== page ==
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Twitter might get in the way of Facebook telling its social-TV story to marketers if it keeps buying up the third-party analytics companies the latter seeks to partner with for measurement.
Two social-TV companies announced they had been acquired by Twitter for undisclosed sums: France-based Mesagraph and UK-based SecondSync. The second had announced an international partnership with Facebook in January to analyze conversations about TV that take place on the social network on both public and private pages.
As Facebook has set out to challenge Twitter's supremacy in social TV, it's been hampered by the black box of commentary that plays out on non-public pages that make use of the social network's privacy settings. Insights made available through the SecondSync partnership were intended to shine a light on that and be offered to Facebook clients, starting in the U.S. and the U.K.
Facebook was also looking to SecondSync to make the case that Twitter wasn't the only medium that mattered for real-time conversations about TV happening at scale. A white paper the company published in February, "Watching With Friends," asserted that 60% of daily Facebook interactions about a TV show occur during the airing of that show, based on analysis done across the U.S., U.K. and Australia.
SecondSync's announcement of the Twitter acquisition excludes any mention of Facebook, of course. It reads, in part: "Twitter is the only place that hosts a real-time, public conversation about TV at scale."
Twitter and Facebook both declined to comment on whether Facebook will stay on as a customer of SecondSync. (SecondSync's website says that the "current UK product will continue to be available for an interim period.") But it's hard to imagine that Facebook would want to share internal data with one of its biggest competitors.
WPP-owned Kantar Media owns a minority stake of SecondSync. Kantar had its own news with Twitter today, announcing that it would expand its Twitter TV measurement to Nordic countries, Russia, and parts of Africa and southeast Asia.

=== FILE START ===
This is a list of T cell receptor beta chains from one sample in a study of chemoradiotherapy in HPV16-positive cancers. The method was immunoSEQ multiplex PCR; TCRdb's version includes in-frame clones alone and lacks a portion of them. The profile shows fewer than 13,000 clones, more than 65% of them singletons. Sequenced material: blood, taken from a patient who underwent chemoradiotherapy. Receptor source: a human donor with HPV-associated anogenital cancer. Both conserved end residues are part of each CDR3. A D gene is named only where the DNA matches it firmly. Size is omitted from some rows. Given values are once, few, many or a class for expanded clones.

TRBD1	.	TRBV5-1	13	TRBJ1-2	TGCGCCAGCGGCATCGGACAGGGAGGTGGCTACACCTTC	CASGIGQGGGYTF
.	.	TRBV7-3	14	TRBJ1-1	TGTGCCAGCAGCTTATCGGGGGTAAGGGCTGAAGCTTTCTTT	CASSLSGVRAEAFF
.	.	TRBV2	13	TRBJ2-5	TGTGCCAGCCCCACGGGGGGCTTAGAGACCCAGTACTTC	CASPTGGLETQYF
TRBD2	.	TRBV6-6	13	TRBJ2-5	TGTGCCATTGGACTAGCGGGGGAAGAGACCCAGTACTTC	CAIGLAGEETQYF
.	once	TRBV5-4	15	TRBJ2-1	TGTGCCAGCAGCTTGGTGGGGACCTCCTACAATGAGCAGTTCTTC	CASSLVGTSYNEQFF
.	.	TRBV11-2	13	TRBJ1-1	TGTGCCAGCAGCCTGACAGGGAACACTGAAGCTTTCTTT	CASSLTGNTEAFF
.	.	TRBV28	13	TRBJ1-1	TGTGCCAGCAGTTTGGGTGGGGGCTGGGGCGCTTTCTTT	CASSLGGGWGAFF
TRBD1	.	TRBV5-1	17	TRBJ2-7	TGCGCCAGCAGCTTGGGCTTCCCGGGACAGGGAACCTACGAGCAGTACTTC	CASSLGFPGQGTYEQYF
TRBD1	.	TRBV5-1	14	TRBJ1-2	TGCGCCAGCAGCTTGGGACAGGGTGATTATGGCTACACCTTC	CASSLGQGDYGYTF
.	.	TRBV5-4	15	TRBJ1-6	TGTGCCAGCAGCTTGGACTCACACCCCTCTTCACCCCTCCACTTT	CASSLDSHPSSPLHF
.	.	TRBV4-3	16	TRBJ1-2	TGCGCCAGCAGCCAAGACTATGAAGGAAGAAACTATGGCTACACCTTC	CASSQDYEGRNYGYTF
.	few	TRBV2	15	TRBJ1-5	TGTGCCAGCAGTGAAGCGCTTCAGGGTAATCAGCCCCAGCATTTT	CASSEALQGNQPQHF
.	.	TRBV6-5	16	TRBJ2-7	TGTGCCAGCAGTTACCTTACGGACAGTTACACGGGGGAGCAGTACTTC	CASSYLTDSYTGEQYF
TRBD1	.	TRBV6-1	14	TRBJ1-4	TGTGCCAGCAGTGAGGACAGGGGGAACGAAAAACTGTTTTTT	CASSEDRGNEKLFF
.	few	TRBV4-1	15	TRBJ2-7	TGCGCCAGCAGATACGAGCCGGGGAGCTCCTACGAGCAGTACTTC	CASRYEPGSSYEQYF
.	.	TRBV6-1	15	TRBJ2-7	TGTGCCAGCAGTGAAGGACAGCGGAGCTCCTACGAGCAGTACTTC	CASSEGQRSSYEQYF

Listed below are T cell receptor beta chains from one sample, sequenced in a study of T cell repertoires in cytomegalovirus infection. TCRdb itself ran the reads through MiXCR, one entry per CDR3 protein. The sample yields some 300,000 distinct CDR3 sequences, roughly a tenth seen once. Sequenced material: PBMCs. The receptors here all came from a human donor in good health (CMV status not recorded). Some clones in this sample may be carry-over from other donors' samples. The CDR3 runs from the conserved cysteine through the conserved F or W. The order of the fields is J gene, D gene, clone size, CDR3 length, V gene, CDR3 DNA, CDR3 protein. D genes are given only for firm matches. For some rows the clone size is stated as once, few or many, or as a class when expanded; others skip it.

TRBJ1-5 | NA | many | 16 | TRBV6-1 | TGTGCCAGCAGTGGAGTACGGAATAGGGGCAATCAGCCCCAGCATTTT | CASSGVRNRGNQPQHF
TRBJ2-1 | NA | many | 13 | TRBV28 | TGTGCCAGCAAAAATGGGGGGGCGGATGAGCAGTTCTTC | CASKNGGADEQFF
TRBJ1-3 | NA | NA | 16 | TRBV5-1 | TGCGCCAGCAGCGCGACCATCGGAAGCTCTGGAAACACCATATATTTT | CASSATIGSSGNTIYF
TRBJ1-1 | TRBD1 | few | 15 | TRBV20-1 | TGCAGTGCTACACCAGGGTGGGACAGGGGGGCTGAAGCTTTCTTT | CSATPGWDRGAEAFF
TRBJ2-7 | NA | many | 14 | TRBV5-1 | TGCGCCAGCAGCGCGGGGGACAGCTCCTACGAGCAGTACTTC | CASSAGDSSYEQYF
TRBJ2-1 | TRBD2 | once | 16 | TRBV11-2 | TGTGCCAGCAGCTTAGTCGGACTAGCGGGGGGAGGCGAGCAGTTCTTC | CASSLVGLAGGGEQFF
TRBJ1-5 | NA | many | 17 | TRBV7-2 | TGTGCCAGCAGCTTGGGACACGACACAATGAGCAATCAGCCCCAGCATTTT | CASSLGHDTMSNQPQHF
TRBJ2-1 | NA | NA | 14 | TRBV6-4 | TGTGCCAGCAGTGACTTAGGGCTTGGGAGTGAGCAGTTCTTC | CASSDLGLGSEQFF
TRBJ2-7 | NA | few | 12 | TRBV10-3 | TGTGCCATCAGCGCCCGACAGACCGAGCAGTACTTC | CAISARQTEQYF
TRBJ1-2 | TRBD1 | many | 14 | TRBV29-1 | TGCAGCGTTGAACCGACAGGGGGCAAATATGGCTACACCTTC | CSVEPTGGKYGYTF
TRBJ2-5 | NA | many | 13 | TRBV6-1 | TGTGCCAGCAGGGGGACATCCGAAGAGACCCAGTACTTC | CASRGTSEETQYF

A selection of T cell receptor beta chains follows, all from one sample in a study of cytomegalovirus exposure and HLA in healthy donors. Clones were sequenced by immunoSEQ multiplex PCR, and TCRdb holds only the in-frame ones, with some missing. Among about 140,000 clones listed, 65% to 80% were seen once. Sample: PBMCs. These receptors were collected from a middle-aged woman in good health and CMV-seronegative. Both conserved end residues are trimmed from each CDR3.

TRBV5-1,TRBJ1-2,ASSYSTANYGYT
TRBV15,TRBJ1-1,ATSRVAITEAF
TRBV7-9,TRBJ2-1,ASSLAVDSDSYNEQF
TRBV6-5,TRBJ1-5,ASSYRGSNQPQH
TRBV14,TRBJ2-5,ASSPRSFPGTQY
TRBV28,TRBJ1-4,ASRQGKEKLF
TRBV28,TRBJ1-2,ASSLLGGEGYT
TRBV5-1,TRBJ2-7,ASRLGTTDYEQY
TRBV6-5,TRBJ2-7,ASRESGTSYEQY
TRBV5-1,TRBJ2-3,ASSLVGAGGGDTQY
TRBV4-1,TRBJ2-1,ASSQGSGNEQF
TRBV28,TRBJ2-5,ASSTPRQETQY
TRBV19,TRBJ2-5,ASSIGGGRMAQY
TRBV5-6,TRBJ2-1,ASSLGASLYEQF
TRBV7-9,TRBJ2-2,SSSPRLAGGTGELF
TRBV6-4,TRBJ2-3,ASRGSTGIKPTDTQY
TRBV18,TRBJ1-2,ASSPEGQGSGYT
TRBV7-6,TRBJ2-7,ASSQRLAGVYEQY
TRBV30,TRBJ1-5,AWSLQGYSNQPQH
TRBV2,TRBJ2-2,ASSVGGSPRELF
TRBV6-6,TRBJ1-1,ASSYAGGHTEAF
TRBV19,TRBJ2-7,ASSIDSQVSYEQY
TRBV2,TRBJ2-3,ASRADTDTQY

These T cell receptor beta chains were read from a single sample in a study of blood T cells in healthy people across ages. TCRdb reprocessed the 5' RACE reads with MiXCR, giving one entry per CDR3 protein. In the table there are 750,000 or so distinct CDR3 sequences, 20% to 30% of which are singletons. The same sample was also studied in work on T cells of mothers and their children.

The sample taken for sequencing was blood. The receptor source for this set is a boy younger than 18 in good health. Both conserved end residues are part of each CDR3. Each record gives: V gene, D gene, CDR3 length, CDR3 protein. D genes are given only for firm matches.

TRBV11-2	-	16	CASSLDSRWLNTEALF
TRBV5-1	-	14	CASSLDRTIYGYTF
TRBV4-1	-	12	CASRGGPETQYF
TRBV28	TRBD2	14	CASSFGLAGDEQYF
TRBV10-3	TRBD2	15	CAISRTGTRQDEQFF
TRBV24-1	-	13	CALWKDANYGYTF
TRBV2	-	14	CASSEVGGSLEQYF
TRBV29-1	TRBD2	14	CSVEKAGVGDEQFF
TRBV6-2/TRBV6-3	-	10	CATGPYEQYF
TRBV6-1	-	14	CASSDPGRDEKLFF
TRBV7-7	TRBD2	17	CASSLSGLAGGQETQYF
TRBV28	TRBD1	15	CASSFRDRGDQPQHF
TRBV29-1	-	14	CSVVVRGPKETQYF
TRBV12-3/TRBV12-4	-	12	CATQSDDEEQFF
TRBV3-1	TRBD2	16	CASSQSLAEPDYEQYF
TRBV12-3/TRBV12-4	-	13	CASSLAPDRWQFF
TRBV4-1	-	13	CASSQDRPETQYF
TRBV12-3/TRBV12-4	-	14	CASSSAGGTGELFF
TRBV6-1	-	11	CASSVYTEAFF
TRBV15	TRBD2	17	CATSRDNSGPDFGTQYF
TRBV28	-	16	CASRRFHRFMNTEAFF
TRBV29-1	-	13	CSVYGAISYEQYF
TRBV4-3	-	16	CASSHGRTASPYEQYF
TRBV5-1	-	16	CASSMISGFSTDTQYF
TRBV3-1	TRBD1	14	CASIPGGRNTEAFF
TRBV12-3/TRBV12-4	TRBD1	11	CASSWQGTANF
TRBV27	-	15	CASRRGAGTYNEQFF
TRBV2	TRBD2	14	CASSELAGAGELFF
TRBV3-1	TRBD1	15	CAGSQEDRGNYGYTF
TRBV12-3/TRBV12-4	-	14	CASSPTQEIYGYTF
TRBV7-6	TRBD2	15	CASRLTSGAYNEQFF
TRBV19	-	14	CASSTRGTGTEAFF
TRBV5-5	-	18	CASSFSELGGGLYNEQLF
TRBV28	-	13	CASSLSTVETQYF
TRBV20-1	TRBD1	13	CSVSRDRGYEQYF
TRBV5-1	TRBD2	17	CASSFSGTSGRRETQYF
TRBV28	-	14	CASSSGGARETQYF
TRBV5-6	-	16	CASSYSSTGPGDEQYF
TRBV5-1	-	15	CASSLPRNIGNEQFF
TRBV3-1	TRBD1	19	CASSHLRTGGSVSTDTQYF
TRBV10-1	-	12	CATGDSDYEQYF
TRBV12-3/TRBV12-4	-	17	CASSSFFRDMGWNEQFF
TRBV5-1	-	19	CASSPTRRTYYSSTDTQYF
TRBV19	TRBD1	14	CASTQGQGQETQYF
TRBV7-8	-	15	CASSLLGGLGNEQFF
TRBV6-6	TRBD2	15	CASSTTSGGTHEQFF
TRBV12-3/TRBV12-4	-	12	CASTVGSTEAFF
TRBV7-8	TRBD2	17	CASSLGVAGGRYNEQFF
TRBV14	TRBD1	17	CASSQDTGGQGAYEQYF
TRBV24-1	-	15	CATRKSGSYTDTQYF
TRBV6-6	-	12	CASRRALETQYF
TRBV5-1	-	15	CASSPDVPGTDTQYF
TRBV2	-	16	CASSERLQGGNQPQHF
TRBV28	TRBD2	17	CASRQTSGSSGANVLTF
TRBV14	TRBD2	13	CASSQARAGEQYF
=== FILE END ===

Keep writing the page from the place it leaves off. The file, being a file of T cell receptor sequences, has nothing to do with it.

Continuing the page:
It's not the first time that Twitter has acquired a social-TV company that had been working with Facebook. Last August it announced the acquisition of Trendrr, which a month earlier had been distributing a study it did for Facebook. It had concluded that TV-related conversation on Facebook was five times greater than on all other social networks combined during a one-week sample period in May 2013.
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One of Twitter's most important acquisitions last year, Bluefin Labs -- acquired for around $67 million in stock in a deal announced in February 2013 -- had also been working with Facebook when it was still independent. According to two sources familiar with the matter, Bluefin and Facebook were in the early stages of conducting research on the total levels of social conversation happening on Facebook -- on public and non-public pages. It was an effort similar to what SecondSync later undertook.
Bluefin's semantic technology was quickly put to use to serve Twitter's top line. It was incorporated into TV ad targeting, which lets marketers show promoted tweets to Twitter users based on the shows they've watched and the TV ads they've likely seen.